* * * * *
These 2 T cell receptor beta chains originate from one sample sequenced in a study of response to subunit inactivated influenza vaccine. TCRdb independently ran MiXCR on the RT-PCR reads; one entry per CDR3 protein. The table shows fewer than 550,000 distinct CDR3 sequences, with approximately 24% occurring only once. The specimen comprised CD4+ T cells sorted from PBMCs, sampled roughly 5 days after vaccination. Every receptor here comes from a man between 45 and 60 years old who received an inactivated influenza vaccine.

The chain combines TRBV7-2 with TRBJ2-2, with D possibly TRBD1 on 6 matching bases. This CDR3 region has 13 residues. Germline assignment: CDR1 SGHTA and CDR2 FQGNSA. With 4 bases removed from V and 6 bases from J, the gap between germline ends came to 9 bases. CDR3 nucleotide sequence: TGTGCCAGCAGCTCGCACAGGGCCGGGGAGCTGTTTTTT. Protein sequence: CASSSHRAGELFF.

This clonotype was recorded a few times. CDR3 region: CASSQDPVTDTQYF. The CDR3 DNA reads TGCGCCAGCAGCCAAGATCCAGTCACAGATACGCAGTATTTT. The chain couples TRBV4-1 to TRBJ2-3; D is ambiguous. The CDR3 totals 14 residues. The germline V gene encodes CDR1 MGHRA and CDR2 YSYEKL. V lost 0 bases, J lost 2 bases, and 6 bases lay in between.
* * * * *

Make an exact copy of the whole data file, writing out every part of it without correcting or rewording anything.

These 2 T cell receptor beta chains originate from one sample sequenced in a study of response to subunit inactivated influenza vaccine. TCRdb independently ran MiXCR on the RT-PCR reads; one entry per CDR3 protein. The table shows fewer than 550,000 distinct CDR3 sequences, with approximately 24% occurring only once. The specimen comprised CD4+ T cells sorted from PBMCs, sampled roughly 5 days after vaccination. Every receptor here comes from a man between 45 and 60 years old who received an inactivated influenza vaccine.

The chain combines TRBV7-2 with TRBJ2-2, with D possibly TRBD1 on 6 matching bases. This CDR3 region has 13 residues. Germline assignment: CDR1 SGHTA and CDR2 FQGNSA. With 4 bases removed from V and 6 bases from J, the gap between germline ends came to 9 bases. CDR3 nucleotide sequence: TGTGCCAGCAGCTCGCACAGGGCCGGGGAGCTGTTTTTT. Protein sequence: CASSSHRAGELFF.

This clonotype was recorded a few times. CDR3 region: CASSQDPVTDTQYF. The CDR3 DNA reads TGCGCCAGCAGCCAAGATCCAGTCACAGATACGCAGTATTTT. The chain couples TRBV4-1 to TRBJ2-3; D is ambiguous. The CDR3 totals 14 residues. The germline V gene encodes CDR1 MGHRA and CDR2 YSYEKL. V lost 0 bases, J lost 2 bases, and 6 bases lay in between.